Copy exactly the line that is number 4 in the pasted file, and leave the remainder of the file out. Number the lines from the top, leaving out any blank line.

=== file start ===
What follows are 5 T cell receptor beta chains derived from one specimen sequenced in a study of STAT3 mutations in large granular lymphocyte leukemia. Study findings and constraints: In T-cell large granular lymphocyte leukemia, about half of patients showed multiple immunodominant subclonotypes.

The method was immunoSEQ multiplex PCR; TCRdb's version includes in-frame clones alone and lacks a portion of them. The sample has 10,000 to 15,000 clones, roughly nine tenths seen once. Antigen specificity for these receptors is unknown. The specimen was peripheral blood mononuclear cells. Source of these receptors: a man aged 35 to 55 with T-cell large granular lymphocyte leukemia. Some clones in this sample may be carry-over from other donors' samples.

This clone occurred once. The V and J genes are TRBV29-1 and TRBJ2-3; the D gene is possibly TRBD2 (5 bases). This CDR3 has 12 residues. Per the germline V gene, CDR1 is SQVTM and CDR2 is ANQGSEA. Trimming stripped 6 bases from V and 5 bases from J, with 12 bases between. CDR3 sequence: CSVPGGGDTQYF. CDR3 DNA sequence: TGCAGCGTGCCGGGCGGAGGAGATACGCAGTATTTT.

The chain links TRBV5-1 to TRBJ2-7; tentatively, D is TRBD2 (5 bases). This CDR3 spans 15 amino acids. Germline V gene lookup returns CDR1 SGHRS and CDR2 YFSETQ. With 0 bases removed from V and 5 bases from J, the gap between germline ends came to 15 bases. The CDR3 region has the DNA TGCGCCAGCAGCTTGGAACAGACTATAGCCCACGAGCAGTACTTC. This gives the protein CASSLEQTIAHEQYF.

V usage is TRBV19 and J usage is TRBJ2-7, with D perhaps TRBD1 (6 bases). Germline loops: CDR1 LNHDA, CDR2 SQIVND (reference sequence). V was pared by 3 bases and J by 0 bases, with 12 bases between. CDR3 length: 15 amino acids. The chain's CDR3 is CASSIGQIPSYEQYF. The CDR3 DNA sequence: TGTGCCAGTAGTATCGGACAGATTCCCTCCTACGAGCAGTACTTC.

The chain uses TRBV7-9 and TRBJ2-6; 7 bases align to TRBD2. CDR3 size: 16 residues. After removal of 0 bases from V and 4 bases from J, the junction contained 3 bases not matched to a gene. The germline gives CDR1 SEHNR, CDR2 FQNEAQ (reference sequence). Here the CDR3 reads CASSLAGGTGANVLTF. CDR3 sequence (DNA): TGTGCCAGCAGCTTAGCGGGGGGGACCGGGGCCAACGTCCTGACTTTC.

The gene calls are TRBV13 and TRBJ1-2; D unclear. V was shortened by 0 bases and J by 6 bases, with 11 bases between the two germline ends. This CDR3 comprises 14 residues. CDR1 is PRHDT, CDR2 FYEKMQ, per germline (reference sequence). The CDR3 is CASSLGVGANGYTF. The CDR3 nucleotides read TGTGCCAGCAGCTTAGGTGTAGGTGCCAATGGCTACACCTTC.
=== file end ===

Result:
The chain links TRBV5-1 to TRBJ2-7; tentatively, D is TRBD2 (5 bases). This CDR3 spans 15 amino acids. Germline V gene lookup returns CDR1 SGHRS and CDR2 YFSETQ. With 0 bases removed from V and 5 bases from J, the gap between germline ends came to 15 bases. The CDR3 region has the DNA TGCGCCAGCAGCTTGGAACAGACTATAGCCCACGAGCAGTACTTC. This gives the protein CASSLEQTIAHEQYF.